Jose Romeu Robazzi recently left the following comment:

"IMHO the disagreement between keynesians and monetarists remain the same: both schools identify AD shortfall as a problem, and both schools recommend some sort of intervention (e.g. wealth transfers to sustain AD): monetarists suggest monetary policy (with its associated Cantillon and "hot potatoes" effects) and keynesians recommend outright government spending to make up for AD shortfall (maybe associated with some sort of wealth taxation and negative taxes for the poor)."
I believe this is a fairly common view, but I also think it's wrong. Speaking for myself, I do not support intervention to address demand shortfalls. Rather, I prefer a mechanical rule that would peg the price of NGDP futures contracts.

Now I suppose one could argue that even my proposal is "interventionist", and in a sense that's true, but it doesn't become more interventionist when there is a recession. Here's an analogy. Consider the old gold standard, where central banks bought and sold gold on demand, at a fixed price. Was that policy interventionist? In one sense yes, the central bank (or treasury) intervened in the international gold market. But would anyone serious claim that under the pre-1914 gold standard most governments "intervened to address AD shortfalls"? No, they simply pegged the price of a particular asset, and let the chips fall where they may. In contrast, I propose pegging the price of a particular asset, and letting the chips fall where they may. Oh wait, that sounds kind of similar, doesn't it?

Again, people are free to use terms like "intervention" in any way they wish, but in my opinion these terms do more to obfuscate than enlighten. For instance, in my view the Fed's mistake in late 2007 and early 2008 was not its failure to "intervene" to prevent a recession, but rather that the Fed did intervene and caused a sharp slowdown in AD, triggering a recession. How did it intervene? By bringing the growth in the monetary base that had been occurring for many years to a sudden stop. You may define what happened differently, and that's fine. But "intervention" is simply not a useful part of the discussion.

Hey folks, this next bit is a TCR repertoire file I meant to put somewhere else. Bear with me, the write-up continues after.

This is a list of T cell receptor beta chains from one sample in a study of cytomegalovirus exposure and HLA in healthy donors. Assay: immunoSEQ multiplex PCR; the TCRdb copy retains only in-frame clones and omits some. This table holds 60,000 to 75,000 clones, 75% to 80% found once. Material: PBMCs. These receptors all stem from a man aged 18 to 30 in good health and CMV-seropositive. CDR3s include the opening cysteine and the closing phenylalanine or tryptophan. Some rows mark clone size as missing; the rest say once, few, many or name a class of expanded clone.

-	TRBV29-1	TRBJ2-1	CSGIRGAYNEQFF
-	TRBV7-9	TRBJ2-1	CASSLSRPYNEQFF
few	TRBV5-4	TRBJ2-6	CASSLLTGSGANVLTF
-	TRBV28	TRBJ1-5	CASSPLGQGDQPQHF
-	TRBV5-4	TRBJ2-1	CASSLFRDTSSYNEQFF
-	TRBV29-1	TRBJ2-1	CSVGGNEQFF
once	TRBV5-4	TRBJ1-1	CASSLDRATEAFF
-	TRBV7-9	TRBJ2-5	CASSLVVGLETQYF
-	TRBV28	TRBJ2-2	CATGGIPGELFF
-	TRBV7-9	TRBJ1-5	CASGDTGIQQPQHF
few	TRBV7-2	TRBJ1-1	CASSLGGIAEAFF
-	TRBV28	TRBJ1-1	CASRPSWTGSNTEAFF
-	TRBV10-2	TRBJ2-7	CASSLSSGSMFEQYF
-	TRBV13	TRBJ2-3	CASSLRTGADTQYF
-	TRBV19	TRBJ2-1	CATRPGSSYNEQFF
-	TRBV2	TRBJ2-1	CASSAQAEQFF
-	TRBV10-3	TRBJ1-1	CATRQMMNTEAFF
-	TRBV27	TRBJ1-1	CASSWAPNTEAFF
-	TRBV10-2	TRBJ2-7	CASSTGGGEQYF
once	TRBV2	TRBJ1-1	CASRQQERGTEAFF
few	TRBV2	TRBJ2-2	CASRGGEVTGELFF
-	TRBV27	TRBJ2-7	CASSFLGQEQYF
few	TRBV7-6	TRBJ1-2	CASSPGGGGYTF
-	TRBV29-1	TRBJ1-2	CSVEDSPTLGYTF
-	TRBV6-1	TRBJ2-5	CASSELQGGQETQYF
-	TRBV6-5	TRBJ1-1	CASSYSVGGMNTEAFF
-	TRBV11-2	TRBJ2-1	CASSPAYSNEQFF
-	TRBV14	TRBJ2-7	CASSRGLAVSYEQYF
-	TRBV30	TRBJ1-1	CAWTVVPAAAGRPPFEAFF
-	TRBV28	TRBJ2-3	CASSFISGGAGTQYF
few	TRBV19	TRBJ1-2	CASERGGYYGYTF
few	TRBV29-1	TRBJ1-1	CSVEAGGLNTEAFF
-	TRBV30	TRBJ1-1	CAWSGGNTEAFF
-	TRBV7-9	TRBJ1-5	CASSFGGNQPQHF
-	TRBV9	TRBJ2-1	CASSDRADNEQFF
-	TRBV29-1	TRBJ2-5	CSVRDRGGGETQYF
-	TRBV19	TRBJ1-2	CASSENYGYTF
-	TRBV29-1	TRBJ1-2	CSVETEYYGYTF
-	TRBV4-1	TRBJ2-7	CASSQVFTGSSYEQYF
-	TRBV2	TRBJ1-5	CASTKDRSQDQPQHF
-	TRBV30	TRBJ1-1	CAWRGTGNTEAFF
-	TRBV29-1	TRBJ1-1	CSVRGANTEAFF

And I'd say the same about Jose's comments on Keynesians. Lots of Keynesians do favor wealth redistribution, but there isn't any necessary linkage. As I point out in this post, it's perfectly possible to be a conservative Keynesian and favor small government. You can simply use tax cuts as your preferred form of fiscal stimulus.

PS. George Selgin argues that it's more accurate to say that a true gold standard defines the currency unit, rather than pegs the price of gold. So my comparison is with a gold standard that involves a central bank or treasury that buys and sells gold.


   


Paul Krugman is clever. In a post, "Most of the Way with Obamacare," about the effects of Obamacare on the number of people with health insurance, he sneaks in two claims as if they are obvious and noncontroversial. The first claim is clearly wrong; the second is probably wrong.

Here's Krugman's first claim, and he leads the post with it:

As we wait for King v Burwell - just how far are Republicans on the court willing to destroy the institution's reputation on behalf of their party? -

You wouldn't know it from anything in this clause or anything in Krugman's post, but the people on the King side of the legal case are the ones suing to uphold the Affordable Care Act, aka Obamacare, and the people on the Burwell side are the ones seeking to have the Supreme Court say, in effect, "Well, we know what the law says and the law does not establish subsidies for the federal exchanges in the various states that have not set up their own exchanges, but come on--let's just assume that Congress got it wrong." Substituting its own judgment for what the law clearly says would "destroy" the Supreme Court's reputation?

Here's his second claim:

Finally, of course, a large number of states are refusing to expand Medicaid and in general trying to obstruct the law.

The first part is true. Many state governments have refused to expand Medicaid. The second part? I think it's false. I don't know of any state government that is "trying to obstruct the law." I am open to being told otherwise. I do know, though, of a government that is trying to obstruct the law. It's the federal government. That's what the case is about. See my discussion above on his first claim.


   


Peter Suderman of Reason magazine has an excellent article in Politico on just how bad the Congressional Republicans have been at coming up with an alternative to ObamaCare. I won't recite all of his points because that would amount to repeating almost the whole article. But here's one nugget that conveys the flavor of the piece: